Chestnut has been called the Bread Tree – it has a been staple in the diet for people all over the world for thousands of years. It is a very high quality food source, with the nutritional makeup of a grain, yet grows on a tree, without annual tillage of the soil, and can bear crops for 100s of years.

Nutritionally, chestnuts contain 40-45% carbohydrate, 5-8% protein, 2-3% fat, and the balance is water. Chestnuts are very low in fat and have no cholesterol. Nutritionally, chestnuts are similar to brown rice, but with twice the protein and 1% of the sodium. The protein is very high quality, with an amino acid balance similar to milk or egg, both of which are considered the perfect protein. They contain high amounts of Tryptophan, Isoleucine, Lysine, linoleic acid and sulfur-containing amino acids. Chestnuts also contain high amounts of Potassium and Vitamin K, and Vitamin C, B1, B2, and Niacin in levels similar to fresh fruit.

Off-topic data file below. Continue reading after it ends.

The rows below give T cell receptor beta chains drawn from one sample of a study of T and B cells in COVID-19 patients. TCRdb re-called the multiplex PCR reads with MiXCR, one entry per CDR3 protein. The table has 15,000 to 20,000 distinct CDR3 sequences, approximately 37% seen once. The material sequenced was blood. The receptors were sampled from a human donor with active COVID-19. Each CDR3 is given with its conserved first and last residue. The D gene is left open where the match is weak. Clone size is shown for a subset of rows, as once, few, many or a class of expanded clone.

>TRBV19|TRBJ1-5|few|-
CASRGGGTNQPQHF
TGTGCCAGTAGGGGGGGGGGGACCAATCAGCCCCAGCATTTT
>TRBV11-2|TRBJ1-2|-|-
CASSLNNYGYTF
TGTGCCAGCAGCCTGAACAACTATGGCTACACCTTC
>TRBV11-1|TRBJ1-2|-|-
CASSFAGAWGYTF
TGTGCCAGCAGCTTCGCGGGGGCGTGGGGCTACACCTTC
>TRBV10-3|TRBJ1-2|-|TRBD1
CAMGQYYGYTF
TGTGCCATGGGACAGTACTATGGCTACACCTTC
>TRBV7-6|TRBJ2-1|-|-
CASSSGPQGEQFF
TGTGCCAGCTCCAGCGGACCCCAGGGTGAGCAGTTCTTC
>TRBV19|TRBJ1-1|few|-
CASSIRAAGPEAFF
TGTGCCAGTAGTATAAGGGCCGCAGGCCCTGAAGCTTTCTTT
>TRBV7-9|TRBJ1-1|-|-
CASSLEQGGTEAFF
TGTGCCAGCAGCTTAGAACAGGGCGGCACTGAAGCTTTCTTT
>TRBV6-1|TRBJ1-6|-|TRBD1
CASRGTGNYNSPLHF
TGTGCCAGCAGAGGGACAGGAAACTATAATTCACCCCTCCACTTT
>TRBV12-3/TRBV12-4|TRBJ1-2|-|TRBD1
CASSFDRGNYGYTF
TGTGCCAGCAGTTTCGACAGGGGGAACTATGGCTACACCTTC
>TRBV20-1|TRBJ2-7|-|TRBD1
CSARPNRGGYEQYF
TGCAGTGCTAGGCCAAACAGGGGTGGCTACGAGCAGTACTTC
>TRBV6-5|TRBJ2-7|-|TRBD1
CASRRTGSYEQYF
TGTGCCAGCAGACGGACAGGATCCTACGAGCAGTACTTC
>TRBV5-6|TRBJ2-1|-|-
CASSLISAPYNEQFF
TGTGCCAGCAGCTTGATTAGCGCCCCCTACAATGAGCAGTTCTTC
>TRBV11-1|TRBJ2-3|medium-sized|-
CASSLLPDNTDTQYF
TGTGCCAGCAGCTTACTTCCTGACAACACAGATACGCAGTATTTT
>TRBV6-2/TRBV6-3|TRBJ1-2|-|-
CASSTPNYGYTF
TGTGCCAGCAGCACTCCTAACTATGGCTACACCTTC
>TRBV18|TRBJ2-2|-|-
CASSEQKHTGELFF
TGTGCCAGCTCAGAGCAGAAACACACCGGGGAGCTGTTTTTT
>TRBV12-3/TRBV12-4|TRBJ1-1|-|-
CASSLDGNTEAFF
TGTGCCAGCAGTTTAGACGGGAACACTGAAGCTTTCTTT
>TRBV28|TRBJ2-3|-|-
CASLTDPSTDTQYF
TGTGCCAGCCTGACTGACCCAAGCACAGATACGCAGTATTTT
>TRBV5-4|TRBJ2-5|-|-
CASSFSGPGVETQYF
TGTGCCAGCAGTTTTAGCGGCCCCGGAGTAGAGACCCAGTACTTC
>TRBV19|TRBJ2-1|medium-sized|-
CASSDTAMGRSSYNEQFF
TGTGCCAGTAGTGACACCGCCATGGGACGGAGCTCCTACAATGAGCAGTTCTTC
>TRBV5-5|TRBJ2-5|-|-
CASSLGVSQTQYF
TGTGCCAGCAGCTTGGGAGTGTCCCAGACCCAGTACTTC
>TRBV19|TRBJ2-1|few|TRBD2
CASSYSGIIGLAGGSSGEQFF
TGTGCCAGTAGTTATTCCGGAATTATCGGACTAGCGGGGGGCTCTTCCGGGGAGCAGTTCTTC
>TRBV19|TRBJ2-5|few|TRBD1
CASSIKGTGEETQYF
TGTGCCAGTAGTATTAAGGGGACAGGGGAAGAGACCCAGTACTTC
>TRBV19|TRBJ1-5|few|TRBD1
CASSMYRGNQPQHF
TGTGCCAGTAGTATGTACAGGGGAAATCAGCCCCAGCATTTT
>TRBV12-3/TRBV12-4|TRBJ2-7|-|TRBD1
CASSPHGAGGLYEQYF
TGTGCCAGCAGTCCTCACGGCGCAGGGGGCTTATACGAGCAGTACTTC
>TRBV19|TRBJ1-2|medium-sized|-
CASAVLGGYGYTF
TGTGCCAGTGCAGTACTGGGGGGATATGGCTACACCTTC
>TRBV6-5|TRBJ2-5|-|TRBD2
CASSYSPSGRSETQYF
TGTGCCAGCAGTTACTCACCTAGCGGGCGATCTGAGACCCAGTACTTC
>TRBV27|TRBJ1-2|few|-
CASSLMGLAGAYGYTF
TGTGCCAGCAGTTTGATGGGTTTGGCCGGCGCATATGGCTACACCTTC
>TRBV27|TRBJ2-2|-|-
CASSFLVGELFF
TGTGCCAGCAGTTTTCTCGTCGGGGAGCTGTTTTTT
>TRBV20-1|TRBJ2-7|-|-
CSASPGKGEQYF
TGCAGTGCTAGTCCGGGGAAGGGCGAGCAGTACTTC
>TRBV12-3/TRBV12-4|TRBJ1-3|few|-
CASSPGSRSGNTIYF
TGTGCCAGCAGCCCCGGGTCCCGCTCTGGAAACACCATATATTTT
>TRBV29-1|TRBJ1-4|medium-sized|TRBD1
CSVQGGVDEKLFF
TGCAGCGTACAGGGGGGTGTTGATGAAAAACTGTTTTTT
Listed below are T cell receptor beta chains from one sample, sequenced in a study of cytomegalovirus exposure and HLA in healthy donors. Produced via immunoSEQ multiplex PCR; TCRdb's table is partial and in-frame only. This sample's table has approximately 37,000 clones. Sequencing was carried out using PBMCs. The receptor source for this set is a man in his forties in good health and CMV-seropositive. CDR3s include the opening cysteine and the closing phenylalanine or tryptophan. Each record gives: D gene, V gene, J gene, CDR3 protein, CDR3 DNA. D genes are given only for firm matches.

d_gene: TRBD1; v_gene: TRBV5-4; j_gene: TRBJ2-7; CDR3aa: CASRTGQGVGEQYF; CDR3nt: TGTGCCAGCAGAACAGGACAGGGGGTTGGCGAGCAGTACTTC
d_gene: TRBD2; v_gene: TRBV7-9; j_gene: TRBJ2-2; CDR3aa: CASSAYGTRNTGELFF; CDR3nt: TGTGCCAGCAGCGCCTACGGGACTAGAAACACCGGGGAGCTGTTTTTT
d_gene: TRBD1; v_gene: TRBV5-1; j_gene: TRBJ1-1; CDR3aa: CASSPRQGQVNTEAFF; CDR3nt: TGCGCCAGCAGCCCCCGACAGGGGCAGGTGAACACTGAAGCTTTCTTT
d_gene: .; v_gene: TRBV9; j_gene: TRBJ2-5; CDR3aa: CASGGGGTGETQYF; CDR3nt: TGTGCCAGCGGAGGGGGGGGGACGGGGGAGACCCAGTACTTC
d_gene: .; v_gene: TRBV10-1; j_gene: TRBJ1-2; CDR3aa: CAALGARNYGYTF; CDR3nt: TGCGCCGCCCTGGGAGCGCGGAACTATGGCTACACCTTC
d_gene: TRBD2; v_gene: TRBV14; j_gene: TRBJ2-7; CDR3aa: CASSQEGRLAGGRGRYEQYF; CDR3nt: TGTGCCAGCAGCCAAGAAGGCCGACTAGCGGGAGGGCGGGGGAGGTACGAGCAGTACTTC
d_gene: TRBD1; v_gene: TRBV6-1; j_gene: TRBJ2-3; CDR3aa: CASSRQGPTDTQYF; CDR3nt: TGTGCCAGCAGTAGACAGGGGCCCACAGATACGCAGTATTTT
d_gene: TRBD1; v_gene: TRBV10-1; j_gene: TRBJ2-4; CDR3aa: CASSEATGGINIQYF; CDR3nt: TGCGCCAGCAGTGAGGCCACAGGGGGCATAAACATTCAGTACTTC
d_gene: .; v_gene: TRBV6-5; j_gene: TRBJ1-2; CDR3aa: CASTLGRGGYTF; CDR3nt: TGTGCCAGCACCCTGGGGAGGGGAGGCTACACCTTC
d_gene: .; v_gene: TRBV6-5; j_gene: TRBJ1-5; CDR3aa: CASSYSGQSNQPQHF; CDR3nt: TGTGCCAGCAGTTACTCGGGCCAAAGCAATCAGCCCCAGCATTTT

Chestnuts are also gluten free, and can be incorporated into many foods as a gluten free flour substitute. .

By comparison, all other nuts are very high in fat, as much as 50-60% (almonds, walnuts, etc). The American Heart Association promotes a high carbohydrate, low fat, low sodium diet as a principal defense against heart disease.